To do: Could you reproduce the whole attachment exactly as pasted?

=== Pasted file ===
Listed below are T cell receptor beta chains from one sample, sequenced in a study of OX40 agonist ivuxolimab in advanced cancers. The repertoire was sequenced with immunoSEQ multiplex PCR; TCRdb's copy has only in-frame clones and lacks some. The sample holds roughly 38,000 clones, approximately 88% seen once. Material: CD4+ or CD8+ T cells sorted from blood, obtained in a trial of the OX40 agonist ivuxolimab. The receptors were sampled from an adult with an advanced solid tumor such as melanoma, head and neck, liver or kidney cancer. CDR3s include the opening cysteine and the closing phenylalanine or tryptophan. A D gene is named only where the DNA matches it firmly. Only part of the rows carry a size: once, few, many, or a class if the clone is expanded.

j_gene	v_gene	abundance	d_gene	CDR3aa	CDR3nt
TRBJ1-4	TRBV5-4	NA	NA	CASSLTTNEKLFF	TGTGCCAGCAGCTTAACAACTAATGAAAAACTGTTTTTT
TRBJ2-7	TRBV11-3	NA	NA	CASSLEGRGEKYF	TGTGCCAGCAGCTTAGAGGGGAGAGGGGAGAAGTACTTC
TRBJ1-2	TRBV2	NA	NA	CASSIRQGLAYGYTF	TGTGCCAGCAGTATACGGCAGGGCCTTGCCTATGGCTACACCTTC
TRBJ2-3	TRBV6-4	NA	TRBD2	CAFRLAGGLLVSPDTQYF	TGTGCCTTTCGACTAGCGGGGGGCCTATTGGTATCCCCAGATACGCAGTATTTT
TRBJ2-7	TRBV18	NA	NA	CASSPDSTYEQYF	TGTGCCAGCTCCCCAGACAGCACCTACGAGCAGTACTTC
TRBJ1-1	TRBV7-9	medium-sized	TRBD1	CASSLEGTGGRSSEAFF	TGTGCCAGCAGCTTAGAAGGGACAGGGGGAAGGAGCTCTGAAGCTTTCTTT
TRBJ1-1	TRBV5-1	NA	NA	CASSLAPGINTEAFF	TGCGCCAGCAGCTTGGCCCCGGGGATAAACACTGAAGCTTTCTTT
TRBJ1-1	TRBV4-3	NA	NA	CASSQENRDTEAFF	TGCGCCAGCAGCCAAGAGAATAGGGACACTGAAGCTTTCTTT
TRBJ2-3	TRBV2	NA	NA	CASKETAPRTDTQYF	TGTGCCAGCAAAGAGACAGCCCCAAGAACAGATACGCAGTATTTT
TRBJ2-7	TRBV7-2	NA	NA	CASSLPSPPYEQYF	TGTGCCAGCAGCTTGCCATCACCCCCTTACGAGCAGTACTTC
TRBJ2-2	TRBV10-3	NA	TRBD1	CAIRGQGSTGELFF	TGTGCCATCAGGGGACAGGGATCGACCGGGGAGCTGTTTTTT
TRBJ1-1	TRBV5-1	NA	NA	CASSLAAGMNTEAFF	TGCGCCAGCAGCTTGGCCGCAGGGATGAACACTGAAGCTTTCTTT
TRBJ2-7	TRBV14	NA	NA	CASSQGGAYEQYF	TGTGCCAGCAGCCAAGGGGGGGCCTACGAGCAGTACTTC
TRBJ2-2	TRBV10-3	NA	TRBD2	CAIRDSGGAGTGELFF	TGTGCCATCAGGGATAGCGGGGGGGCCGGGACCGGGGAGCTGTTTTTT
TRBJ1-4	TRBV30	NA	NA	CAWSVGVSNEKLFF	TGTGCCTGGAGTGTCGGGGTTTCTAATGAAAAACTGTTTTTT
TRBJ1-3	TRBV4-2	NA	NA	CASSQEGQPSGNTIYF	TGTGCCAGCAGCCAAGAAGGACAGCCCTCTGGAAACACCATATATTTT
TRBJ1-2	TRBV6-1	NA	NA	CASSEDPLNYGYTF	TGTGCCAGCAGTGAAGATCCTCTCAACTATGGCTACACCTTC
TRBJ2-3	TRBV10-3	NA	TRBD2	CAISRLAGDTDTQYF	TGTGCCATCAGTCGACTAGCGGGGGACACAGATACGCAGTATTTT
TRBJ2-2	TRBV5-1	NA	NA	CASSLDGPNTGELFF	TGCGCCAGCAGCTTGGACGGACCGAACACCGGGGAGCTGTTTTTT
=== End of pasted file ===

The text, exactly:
Listed below are T cell receptor beta chains from one sample, sequenced in a study of OX40 agonist ivuxolimab in advanced cancers. The repertoire was sequenced with immunoSEQ multiplex PCR; TCRdb's copy has only in-frame clones and lacks some. The sample holds roughly 38,000 clones, approximately 88% seen once. Material: CD4+ or CD8+ T cells sorted from blood, obtained in a trial of the OX40 agonist ivuxolimab. The receptors were sampled from an adult with an advanced solid tumor such as melanoma, head and neck, liver or kidney cancer. CDR3s include the opening cysteine and the closing phenylalanine or tryptophan. A D gene is named only where the DNA matches it firmly. Only part of the rows carry a size: once, few, many, or a class if the clone is expanded.

j_gene	v_gene	abundance	d_gene	CDR3aa	CDR3nt
TRBJ1-4	TRBV5-4	NA	NA	CASSLTTNEKLFF	TGTGCCAGCAGCTTAACAACTAATGAAAAACTGTTTTTT
TRBJ2-7	TRBV11-3	NA	NA	CASSLEGRGEKYF	TGTGCCAGCAGCTTAGAGGGGAGAGGGGAGAAGTACTTC
TRBJ1-2	TRBV2	NA	NA	CASSIRQGLAYGYTF	TGTGCCAGCAGTATACGGCAGGGCCTTGCCTATGGCTACACCTTC
TRBJ2-3	TRBV6-4	NA	TRBD2	CAFRLAGGLLVSPDTQYF	TGTGCCTTTCGACTAGCGGGGGGCCTATTGGTATCCCCAGATACGCAGTATTTT
TRBJ2-7	TRBV18	NA	NA	CASSPDSTYEQYF	TGTGCCAGCTCCCCAGACAGCACCTACGAGCAGTACTTC
TRBJ1-1	TRBV7-9	medium-sized	TRBD1	CASSLEGTGGRSSEAFF	TGTGCCAGCAGCTTAGAAGGGACAGGGGGAAGGAGCTCTGAAGCTTTCTTT
TRBJ1-1	TRBV5-1	NA	NA	CASSLAPGINTEAFF	TGCGCCAGCAGCTTGGCCCCGGGGATAAACACTGAAGCTTTCTTT
TRBJ1-1	TRBV4-3	NA	NA	CASSQENRDTEAFF	TGCGCCAGCAGCCAAGAGAATAGGGACACTGAAGCTTTCTTT
TRBJ2-3	TRBV2	NA	NA	CASKETAPRTDTQYF	TGTGCCAGCAAAGAGACAGCCCCAAGAACAGATACGCAGTATTTT
TRBJ2-7	TRBV7-2	NA	NA	CASSLPSPPYEQYF	TGTGCCAGCAGCTTGCCATCACCCCCTTACGAGCAGTACTTC
TRBJ2-2	TRBV10-3	NA	TRBD1	CAIRGQGSTGELFF	TGTGCCATCAGGGGACAGGGATCGACCGGGGAGCTGTTTTTT
TRBJ1-1	TRBV5-1	NA	NA	CASSLAAGMNTEAFF	TGCGCCAGCAGCTTGGCCGCAGGGATGAACACTGAAGCTTTCTTT
TRBJ2-7	TRBV14	NA	NA	CASSQGGAYEQYF	TGTGCCAGCAGCCAAGGGGGGGCCTACGAGCAGTACTTC
TRBJ2-2	TRBV10-3	NA	TRBD2	CAIRDSGGAGTGELFF	TGTGCCATCAGGGATAGCGGGGGGGCCGGGACCGGGGAGCTGTTTTTT
TRBJ1-4	TRBV30	NA	NA	CAWSVGVSNEKLFF	TGTGCCTGGAGTGTCGGGGTTTCTAATGAAAAACTGTTTTTT
TRBJ1-3	TRBV4-2	NA	NA	CASSQEGQPSGNTIYF	TGTGCCAGCAGCCAAGAAGGACAGCCCTCTGGAAACACCATATATTTT
TRBJ1-2	TRBV6-1	NA	NA	CASSEDPLNYGYTF	TGTGCCAGCAGTGAAGATCCTCTCAACTATGGCTACACCTTC
TRBJ2-3	TRBV10-3	NA	TRBD2	CAISRLAGDTDTQYF	TGTGCCATCAGTCGACTAGCGGGGGACACAGATACGCAGTATTTT
TRBJ2-2	TRBV5-1	NA	NA	CASSLDGPNTGELFF	TGCGCCAGCAGCTTGGACGGACCGAACACCGGGGAGCTGTTTTTT